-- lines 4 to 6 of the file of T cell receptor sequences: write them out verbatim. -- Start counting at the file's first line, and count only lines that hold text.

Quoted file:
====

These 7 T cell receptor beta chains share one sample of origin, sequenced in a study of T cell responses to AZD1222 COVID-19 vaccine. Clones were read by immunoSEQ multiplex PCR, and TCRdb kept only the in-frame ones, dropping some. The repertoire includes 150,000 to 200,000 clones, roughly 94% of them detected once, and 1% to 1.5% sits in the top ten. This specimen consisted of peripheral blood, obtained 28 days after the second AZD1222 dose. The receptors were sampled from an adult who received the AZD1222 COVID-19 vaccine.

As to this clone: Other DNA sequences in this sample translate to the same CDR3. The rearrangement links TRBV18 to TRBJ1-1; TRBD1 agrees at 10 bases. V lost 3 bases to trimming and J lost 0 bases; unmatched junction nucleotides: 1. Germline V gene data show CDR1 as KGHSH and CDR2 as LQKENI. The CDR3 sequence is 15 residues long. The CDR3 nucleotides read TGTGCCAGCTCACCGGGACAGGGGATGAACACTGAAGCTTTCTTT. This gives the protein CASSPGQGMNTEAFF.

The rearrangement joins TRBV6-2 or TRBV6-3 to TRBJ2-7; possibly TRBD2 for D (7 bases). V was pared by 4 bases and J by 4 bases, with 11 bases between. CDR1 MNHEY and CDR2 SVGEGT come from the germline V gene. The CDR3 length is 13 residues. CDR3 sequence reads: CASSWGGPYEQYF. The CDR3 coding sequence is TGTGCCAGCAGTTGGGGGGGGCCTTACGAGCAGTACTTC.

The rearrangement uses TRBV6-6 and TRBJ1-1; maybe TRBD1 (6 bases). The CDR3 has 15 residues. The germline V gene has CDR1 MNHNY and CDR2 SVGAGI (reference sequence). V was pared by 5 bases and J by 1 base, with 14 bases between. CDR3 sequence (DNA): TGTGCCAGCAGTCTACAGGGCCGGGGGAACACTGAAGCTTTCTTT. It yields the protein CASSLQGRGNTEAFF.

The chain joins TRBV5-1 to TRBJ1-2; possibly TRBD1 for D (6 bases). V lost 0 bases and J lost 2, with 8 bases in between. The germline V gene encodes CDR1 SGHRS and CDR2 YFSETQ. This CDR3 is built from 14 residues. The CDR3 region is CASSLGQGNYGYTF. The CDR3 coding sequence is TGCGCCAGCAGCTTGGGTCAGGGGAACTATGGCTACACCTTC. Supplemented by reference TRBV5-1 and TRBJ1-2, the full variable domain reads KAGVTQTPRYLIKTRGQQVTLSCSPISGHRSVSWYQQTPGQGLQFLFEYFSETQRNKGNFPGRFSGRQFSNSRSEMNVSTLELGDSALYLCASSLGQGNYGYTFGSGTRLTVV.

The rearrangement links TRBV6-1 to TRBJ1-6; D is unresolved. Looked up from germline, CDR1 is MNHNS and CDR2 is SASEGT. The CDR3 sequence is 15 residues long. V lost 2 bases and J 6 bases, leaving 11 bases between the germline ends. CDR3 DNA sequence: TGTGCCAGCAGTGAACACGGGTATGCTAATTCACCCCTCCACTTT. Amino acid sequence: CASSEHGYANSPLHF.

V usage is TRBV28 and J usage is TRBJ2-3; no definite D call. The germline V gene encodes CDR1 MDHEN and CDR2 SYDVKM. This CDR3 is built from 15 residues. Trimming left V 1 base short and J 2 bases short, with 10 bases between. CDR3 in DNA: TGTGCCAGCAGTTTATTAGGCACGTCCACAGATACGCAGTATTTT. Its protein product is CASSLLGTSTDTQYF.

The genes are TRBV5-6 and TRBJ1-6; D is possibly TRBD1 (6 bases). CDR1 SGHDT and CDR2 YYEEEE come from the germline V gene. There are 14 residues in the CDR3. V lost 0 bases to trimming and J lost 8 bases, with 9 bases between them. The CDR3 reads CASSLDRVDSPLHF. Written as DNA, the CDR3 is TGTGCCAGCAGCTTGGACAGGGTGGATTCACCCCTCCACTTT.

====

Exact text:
The rearrangement uses TRBV6-6 and TRBJ1-1; maybe TRBD1 (6 bases). The CDR3 has 15 residues. The germline V gene has CDR1 MNHNY and CDR2 SVGAGI (reference sequence). V was pared by 5 bases and J by 1 base, with 14 bases between. CDR3 sequence (DNA): TGTGCCAGCAGTCTACAGGGCCGGGGGAACACTGAAGCTTTCTTT. It yields the protein CASSLQGRGNTEAFF.

The chain joins TRBV5-1 to TRBJ1-2; possibly TRBD1 for D (6 bases). V lost 0 bases and J lost 2, with 8 bases in between. The germline V gene encodes CDR1 SGHRS and CDR2 YFSETQ. This CDR3 is built from 14 residues. The CDR3 region is CASSLGQGNYGYTF. The CDR3 coding sequence is TGCGCCAGCAGCTTGGGTCAGGGGAACTATGGCTACACCTTC. Supplemented by reference TRBV5-1 and TRBJ1-2, the full variable domain reads KAGVTQTPRYLIKTRGQQVTLSCSPISGHRSVSWYQQTPGQGLQFLFEYFSETQRNKGNFPGRFSGRQFSNSRSEMNVSTLELGDSALYLCASSLGQGNYGYTFGSGTRLTVV.

The rearrangement links TRBV6-1 to TRBJ1-6; D is unresolved. Looked up from germline, CDR1 is MNHNS and CDR2 is SASEGT. The CDR3 sequence is 15 residues long. V lost 2 bases and J 6 bases, leaving 11 bases between the germline ends. CDR3 DNA sequence: TGTGCCAGCAGTGAACACGGGTATGCTAATTCACCCCTCCACTTT. Amino acid sequence: CASSEHGYANSPLHF.